The Sense of Life in the Poems by Carol Ann Davis, Albert Housman, and by Bob Dylan

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"Tips from My Father" by Carol Ann Davis, "To an Athlete Dying" by Albert Housman, and "Tangled up in Blue Lyrics" by Bob Dylan are incredible poems, which depict the sense of life through human relationships and appropriate attitude towards the surrounding. In fact, the authors focus on such significant issues as love for the closest person or fame while trying to portray the nature of every individual. Thus, the poems present the essence of life and the feeling of love either for people or for such an abstractive thing as fame.

The poem "Tips from My Father" by Carol Ann Davis demonstrates warm relationships between a father and his daughter, who needs to learn some significant secrets about the sky. The title gives a clear understanding that the father plays an important role in the life of a girl, who is going to tell their story. She is a narrator of the poem, but she listens to her father's explanations with patience when he attempts to teach her about the meaning of sky and its use for the future. The words "I want to show you Mars" sound like an intention to show the whole world (Davis 2). It is evident that the daughter knows that everything her father says is necessary to learn, and therefore, she obeys him submissively. Undoubtedly, the narrator understands the significance of the talk presented with a serious manner. Eventually, the speaker perceives a new kind of information as a piece of advice, which she may always utilize.

The poem is free verse without particular rhymes and definitions, but one of the most vital poetic features is the direct speech. The poet applies it five times to reinforce the essence of the father's strength and ability to explain her daughter what difficulties she will need to cope with. The line "this is something you might need" reflect his kind intention to protect the girl from cruel reality (Davis 13). Perhaps, one day she will have an opportunity to apply this knowledge for the sake of her own salvation. Even though the plot is devoted to the father, the tone is rather soft and calm as the interconnection is based on mutual understanding and patience of both characters. Moreover, imagery makes the poem meaningful and complete; the reader has also an irresistible desire to touch the sky and join the observation referred to Mars and other planets. Mars is a metaphor, which is associated with the universe and future life in general. The author also represents the sky as a metaphor, which illustrates the entire world. The speaker tries to emphasize that this conversation is under great importance as it relates to the father's desire to protect his child now. Additionally, the images "the sea" and "the ocean" are precise symbols referred to different obstacles of life, but their implication is to understand how much the father worries about his daughter. Thus, the primary idea of the poem reveals the father's intention to support his daughter and defend from obscurity.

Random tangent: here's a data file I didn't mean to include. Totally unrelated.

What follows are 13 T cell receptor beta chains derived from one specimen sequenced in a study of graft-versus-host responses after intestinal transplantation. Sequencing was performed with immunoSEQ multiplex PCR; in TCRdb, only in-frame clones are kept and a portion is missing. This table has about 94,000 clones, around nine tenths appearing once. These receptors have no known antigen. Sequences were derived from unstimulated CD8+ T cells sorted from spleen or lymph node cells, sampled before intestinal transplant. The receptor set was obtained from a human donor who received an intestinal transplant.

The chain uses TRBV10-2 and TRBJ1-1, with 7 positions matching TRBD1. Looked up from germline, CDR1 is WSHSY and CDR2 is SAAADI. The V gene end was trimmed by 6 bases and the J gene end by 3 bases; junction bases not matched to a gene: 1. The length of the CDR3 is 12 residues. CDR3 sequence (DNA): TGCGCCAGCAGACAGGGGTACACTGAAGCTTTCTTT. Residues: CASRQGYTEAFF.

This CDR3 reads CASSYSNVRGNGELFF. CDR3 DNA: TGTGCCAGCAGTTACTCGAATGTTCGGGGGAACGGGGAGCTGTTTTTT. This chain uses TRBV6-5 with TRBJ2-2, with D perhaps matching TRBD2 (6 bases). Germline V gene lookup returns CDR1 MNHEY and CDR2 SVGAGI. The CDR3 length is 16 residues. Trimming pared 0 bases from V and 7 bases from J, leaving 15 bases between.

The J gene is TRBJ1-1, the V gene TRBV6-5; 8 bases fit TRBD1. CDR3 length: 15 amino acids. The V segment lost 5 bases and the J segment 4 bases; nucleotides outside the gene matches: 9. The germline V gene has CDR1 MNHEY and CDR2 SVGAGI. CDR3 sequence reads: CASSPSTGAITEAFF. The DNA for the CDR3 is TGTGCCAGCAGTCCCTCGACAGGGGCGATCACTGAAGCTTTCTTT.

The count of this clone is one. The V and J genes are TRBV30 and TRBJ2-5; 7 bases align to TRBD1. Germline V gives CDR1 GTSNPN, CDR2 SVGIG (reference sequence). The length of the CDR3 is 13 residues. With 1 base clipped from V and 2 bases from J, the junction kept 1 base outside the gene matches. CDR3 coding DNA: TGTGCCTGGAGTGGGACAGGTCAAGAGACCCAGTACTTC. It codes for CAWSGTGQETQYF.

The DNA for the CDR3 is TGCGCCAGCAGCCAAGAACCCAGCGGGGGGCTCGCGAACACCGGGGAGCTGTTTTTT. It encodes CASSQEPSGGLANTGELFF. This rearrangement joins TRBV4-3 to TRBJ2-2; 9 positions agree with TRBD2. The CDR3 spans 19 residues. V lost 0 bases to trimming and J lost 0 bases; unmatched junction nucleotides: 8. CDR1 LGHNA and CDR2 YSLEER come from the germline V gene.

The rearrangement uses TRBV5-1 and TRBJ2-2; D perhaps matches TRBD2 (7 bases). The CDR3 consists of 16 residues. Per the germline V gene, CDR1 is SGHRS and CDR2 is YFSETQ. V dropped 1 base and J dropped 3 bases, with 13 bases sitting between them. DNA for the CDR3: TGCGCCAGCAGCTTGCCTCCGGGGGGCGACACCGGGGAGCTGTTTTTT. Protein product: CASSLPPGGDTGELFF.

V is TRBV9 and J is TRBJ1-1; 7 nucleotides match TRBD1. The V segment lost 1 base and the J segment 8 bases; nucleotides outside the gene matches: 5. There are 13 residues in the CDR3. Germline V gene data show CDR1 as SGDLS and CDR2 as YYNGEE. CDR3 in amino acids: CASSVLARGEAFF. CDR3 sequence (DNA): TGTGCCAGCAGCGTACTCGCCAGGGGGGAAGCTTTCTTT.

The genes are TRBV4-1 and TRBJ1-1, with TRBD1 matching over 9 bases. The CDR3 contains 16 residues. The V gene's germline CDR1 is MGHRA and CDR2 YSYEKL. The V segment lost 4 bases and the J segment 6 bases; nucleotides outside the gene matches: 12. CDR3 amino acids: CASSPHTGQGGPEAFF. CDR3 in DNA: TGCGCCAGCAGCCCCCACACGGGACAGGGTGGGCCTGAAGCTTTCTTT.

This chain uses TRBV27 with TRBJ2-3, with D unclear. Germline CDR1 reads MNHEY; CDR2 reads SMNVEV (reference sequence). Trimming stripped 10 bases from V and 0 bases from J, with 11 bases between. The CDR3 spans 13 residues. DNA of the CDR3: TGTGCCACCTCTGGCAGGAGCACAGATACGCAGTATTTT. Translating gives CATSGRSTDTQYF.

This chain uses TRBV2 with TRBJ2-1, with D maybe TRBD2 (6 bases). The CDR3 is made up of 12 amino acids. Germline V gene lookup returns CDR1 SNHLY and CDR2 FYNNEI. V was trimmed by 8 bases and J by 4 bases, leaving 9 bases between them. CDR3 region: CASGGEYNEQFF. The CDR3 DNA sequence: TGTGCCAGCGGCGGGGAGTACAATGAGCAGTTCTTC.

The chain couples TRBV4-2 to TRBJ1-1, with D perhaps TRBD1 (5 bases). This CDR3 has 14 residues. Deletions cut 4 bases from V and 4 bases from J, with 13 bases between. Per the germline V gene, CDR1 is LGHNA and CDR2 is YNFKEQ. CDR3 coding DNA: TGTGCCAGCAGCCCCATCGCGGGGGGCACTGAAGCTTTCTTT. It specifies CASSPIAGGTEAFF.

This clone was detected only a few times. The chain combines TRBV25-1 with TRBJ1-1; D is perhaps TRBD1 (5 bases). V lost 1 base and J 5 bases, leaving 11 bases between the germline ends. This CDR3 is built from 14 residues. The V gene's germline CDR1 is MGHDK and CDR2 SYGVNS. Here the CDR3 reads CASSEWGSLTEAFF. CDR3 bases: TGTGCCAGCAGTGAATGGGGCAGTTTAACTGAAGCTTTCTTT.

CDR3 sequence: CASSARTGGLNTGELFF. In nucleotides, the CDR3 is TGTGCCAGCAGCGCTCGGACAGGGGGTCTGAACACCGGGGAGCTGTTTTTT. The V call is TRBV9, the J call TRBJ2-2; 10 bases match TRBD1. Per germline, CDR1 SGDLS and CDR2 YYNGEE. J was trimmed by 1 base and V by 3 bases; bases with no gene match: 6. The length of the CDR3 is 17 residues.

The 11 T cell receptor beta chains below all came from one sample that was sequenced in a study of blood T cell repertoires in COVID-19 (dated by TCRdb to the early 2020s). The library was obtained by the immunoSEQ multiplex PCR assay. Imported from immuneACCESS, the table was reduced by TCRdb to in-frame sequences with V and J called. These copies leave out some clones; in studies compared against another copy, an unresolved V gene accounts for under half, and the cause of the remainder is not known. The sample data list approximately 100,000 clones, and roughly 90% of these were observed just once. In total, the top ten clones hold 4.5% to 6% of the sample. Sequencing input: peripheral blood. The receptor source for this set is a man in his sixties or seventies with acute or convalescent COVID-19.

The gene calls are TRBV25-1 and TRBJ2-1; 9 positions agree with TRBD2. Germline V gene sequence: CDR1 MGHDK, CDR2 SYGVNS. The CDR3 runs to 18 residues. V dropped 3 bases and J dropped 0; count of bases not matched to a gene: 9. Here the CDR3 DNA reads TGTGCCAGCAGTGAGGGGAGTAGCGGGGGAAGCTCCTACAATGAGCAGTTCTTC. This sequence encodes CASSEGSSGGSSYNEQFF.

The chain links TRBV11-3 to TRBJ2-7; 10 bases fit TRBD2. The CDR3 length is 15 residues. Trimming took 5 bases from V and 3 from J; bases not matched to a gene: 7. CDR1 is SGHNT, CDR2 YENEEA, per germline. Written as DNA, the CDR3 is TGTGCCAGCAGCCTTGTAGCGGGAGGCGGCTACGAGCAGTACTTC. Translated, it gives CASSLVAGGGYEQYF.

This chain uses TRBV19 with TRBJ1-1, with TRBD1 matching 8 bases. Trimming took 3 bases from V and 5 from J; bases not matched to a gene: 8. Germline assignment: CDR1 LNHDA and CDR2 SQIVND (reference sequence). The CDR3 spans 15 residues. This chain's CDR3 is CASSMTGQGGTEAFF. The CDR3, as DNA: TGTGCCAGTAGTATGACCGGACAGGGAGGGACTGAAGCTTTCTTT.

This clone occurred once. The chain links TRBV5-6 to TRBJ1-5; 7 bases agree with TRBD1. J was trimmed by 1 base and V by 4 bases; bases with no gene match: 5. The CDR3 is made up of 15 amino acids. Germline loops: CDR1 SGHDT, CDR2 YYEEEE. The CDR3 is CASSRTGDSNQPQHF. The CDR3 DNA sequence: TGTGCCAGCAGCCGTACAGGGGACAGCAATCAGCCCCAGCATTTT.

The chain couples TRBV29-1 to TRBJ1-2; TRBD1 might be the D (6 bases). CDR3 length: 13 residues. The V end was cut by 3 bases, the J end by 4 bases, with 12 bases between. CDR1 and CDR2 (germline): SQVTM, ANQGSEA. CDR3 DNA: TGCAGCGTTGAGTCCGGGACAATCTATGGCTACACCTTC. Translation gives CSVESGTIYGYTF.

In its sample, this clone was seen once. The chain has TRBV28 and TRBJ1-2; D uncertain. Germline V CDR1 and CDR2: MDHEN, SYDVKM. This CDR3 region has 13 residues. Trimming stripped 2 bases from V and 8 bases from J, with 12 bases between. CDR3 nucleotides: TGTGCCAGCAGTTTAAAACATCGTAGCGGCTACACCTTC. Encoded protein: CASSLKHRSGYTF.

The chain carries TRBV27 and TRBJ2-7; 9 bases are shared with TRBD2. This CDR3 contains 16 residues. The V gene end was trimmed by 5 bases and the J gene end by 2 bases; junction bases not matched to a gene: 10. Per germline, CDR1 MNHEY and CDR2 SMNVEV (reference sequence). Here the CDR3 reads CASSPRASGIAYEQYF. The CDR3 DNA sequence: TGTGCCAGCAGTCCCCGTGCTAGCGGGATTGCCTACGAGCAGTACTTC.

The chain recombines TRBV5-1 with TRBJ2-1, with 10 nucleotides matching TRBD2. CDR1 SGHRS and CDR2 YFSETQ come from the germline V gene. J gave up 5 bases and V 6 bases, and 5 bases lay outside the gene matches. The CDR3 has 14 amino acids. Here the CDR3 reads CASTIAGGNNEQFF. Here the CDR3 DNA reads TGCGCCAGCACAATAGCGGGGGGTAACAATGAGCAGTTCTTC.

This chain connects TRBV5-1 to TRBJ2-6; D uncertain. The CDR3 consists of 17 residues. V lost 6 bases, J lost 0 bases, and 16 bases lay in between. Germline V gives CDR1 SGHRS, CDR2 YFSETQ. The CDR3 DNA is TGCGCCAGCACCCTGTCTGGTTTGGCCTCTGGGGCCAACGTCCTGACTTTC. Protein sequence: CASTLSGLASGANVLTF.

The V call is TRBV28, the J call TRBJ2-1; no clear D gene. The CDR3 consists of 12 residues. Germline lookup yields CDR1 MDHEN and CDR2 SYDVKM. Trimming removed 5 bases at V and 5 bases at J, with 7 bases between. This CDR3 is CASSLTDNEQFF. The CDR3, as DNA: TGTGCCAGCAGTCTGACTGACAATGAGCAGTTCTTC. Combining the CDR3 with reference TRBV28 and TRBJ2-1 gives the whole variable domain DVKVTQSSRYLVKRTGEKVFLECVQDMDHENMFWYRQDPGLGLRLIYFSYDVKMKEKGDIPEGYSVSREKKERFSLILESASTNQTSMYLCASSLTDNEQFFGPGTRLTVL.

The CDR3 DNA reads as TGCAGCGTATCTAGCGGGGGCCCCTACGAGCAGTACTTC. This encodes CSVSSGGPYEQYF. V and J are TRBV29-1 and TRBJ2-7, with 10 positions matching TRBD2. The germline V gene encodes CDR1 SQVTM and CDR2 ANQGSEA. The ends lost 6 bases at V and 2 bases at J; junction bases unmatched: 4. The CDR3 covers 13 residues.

The second example of the life's value and its impact on the fate of the main character is the poem "To an Athlete Dying Young" by A. E. Housman. It also depicts the sense of life related to love but for fame. The poet shows that there is no need to adore life if there is no fame in sport, and nothing makes sense. Gradually, love for life disappears as every day seems to be boring and useless without prominence, which gives the so-called power above the rest of the world. The title of the poem immediately makes the reader immerse into the plot to learn the hidden implication. This accuracy makes this poem similar to "Tips for My Father" as both demonstrate that the main idea will be connected with the protagonist from the title. The line "The time you won your town the race" praises a young sportsman, who was like a hero (Housman 1). However, the word "race" symbolizes nothing more than a regular rush for renown. Thus, the author portrays the sense of life according to personal success and bright achievements.